In answer to an article written by Roger Kamphuis in the August-September issue of Beacon Lights, I would like to present a few suggestions on the subject of the war in Vietnam.
It was mentioned that “we as Protestant Reformed people must not support the war in Vietnam.” I would point out that we as individuals, whether Protestant Reformed or not, are entitled to our own opinions on the war. There is nothing in our Protestant Reformed doctrine either supporting or condemning the war in Vietnam. I would also emphasize, however, that the church institute has no calling in the matter. The calling of the church is to preach the Word, administer the sacraments, and exercise Christian discipline.
It was also presented as an argument by the writer that there “are too many problems in our own country to do something about.” Let us assume that one of the things to which the writer refers to is riots, since he mentions them in two different places in his article. I will concede that riots in the United States cities are a major problem today. But I would ask, which came first, the big riots or the big war in Vietnam? And even if I should concede that riots should be tended to first, along with other internal problems, how could the United States get out of Vietnam quickly enough without making a mess of the situation? This could not be an abrupt pull-out but a very slow, gradual process.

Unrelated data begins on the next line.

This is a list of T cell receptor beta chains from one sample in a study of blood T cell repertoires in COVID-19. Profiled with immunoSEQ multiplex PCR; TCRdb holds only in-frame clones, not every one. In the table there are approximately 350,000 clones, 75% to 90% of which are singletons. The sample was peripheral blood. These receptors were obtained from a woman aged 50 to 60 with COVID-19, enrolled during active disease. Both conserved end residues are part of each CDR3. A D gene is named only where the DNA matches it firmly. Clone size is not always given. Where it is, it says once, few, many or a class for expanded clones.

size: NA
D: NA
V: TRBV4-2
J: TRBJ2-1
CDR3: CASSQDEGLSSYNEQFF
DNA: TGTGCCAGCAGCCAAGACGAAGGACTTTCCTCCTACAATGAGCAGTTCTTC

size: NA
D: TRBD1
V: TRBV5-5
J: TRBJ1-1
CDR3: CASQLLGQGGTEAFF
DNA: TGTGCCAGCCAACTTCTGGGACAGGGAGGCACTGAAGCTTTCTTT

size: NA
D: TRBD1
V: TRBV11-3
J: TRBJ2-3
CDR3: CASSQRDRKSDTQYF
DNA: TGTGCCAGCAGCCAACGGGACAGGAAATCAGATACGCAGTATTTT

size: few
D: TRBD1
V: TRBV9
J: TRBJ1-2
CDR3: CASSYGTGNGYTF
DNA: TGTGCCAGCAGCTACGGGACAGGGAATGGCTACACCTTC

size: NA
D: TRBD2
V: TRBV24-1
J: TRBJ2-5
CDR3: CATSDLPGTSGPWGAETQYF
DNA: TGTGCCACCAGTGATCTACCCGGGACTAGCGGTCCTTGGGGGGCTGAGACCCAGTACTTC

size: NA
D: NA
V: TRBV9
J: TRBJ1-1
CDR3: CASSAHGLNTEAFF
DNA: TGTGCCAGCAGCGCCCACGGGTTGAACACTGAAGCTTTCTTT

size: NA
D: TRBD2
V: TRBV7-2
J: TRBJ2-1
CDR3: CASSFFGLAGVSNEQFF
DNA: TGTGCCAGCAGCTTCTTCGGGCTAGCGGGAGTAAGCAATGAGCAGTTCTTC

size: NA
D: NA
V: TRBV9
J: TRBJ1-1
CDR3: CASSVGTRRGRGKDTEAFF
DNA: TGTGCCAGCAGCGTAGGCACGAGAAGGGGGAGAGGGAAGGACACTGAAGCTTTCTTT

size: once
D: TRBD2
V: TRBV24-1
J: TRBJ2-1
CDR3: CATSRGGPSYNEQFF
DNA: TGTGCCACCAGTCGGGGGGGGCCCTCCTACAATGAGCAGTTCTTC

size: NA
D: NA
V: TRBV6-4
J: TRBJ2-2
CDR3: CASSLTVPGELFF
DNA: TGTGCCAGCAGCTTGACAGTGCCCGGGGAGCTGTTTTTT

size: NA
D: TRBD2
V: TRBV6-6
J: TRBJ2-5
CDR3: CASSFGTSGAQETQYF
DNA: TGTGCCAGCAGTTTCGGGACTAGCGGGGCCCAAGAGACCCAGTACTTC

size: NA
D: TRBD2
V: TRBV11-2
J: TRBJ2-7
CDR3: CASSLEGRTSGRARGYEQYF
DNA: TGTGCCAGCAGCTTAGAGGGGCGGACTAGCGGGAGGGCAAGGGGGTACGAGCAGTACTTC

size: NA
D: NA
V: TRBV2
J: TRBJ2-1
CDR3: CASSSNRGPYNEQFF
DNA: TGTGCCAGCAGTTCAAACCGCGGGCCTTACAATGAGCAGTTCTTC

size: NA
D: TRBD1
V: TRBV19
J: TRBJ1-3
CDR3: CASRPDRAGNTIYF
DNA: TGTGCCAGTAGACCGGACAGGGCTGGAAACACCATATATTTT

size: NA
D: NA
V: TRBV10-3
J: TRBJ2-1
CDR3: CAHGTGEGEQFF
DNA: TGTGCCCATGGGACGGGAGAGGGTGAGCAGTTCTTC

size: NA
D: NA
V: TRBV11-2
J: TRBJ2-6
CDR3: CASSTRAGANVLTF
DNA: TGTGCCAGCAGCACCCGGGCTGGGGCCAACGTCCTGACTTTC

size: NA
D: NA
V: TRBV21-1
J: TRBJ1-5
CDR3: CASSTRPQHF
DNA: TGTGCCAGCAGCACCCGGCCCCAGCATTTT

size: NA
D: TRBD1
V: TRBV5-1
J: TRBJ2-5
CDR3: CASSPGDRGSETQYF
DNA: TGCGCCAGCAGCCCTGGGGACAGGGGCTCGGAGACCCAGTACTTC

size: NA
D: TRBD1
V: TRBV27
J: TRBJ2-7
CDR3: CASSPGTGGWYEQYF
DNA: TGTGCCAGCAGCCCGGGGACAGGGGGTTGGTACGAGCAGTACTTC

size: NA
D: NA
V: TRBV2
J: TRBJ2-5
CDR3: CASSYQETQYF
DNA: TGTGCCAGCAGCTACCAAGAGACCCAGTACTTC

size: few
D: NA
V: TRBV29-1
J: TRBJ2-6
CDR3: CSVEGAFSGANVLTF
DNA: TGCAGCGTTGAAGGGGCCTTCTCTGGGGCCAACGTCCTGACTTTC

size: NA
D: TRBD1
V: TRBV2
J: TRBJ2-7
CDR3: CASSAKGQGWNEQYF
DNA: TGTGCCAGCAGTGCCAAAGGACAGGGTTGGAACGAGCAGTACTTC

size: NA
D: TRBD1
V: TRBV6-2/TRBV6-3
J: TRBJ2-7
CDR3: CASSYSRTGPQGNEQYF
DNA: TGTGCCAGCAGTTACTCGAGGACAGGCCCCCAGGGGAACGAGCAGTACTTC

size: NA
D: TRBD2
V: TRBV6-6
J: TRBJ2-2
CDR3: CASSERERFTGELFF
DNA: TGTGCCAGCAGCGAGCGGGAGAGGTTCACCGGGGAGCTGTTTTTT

Mr. Kamphuis also mentioned that the war in Vietnam “is why there are so many riots going on today.” This is perfectly true, but this is no reason to condemn the war in Vietnam. Rather we should condemn the rioters who rebel against the authority placed over them by God by protesting the war through violence.
Finally, I would like to say that this war directly affects us as individuals because of the fact that many of our friends are fighting in Vietnam and we, too, may soon be fighting there. However we must not get so involved in our opinions that we become troubled as Christians and forget that these things must surely happen before Christ comes again.
Yours in Christ,
Charles Kregel, Jr.